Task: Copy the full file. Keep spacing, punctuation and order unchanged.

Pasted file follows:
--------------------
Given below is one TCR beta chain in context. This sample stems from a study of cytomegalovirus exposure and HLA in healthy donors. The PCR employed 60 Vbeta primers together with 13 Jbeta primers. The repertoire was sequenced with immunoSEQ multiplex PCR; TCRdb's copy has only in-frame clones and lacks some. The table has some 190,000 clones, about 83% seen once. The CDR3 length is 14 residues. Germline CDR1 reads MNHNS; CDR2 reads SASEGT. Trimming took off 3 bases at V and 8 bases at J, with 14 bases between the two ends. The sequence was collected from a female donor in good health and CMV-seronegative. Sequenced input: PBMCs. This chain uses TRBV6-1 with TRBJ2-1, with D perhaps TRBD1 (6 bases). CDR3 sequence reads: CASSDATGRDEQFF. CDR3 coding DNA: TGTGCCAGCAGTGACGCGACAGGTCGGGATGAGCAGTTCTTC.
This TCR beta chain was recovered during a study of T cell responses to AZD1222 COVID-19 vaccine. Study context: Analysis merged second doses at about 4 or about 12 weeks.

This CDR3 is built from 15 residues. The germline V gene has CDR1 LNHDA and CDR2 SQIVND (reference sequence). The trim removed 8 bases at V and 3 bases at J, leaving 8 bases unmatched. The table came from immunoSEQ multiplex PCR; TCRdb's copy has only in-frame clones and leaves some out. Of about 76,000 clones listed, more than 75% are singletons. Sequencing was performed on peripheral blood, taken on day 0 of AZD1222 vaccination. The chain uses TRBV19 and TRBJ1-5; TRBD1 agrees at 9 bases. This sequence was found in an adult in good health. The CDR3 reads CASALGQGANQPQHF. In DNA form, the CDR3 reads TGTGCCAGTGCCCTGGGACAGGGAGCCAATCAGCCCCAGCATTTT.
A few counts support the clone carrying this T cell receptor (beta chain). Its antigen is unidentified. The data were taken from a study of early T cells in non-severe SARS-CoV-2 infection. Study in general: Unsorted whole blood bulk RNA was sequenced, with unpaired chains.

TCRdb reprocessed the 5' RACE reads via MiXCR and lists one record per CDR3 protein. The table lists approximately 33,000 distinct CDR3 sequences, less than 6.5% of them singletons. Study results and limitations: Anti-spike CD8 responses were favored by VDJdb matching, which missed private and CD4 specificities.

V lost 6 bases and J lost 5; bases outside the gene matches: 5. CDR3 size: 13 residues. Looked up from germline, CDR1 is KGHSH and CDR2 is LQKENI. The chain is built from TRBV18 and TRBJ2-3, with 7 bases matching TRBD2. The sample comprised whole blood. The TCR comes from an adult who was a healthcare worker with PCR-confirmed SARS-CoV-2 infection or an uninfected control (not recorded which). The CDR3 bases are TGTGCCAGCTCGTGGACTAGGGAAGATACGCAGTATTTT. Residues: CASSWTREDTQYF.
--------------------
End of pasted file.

Given below is one TCR beta chain in context. This sample stems from a study of cytomegalovirus exposure and HLA in healthy donors. The PCR employed 60 Vbeta primers together with 13 Jbeta primers. The repertoire was sequenced with immunoSEQ multiplex PCR; TCRdb's copy has only in-frame clones and lacks some. The table has some 190,000 clones, about 83% seen once. The CDR3 length is 14 residues. Germline CDR1 reads MNHNS; CDR2 reads SASEGT. Trimming took off 3 bases at V and 8 bases at J, with 14 bases between the two ends. The sequence was collected from a female donor in good health and CMV-seronegative. Sequenced input: PBMCs. This chain uses TRBV6-1 with TRBJ2-1, with D perhaps TRBD1 (6 bases). CDR3 sequence reads: CASSDATGRDEQFF. CDR3 coding DNA: TGTGCCAGCAGTGACGCGACAGGTCGGGATGAGCAGTTCTTC.
This TCR beta chain was recovered during a study of T cell responses to AZD1222 COVID-19 vaccine. Study context: Analysis merged second doses at about 4 or about 12 weeks.

This CDR3 is built from 15 residues. The germline V gene has CDR1 LNHDA and CDR2 SQIVND (reference sequence). The trim removed 8 bases at V and 3 bases at J, leaving 8 bases unmatched. The table came from immunoSEQ multiplex PCR; TCRdb's copy has only in-frame clones and leaves some out. Of about 76,000 clones listed, more than 75% are singletons. Sequencing was performed on peripheral blood, taken on day 0 of AZD1222 vaccination. The chain uses TRBV19 and TRBJ1-5; TRBD1 agrees at 9 bases. This sequence was found in an adult in good health. The CDR3 reads CASALGQGANQPQHF. In DNA form, the CDR3 reads TGTGCCAGTGCCCTGGGACAGGGAGCCAATCAGCCCCAGCATTTT.
A few counts support the clone carrying this T cell receptor (beta chain). Its antigen is unidentified. The data were taken from a study of early T cells in non-severe SARS-CoV-2 infection. Study in general: Unsorted whole blood bulk RNA was sequenced, with unpaired chains.

TCRdb reprocessed the 5' RACE reads via MiXCR and lists one record per CDR3 protein. The table lists approximately 33,000 distinct CDR3 sequences, less than 6.5% of them singletons. Study results and limitations: Anti-spike CD8 responses were favored by VDJdb matching, which missed private and CD4 specificities.

V lost 6 bases and J lost 5; bases outside the gene matches: 5. CDR3 size: 13 residues. Looked up from germline, CDR1 is KGHSH and CDR2 is LQKENI. The chain is built from TRBV18 and TRBJ2-3, with 7 bases matching TRBD2. The sample comprised whole blood. The TCR comes from an adult who was a healthcare worker with PCR-confirmed SARS-CoV-2 infection or an uninfected control (not recorded which). The CDR3 bases are TGTGCCAGCTCGTGGACTAGGGAAGATACGCAGTATTTT. Residues: CASSWTREDTQYF.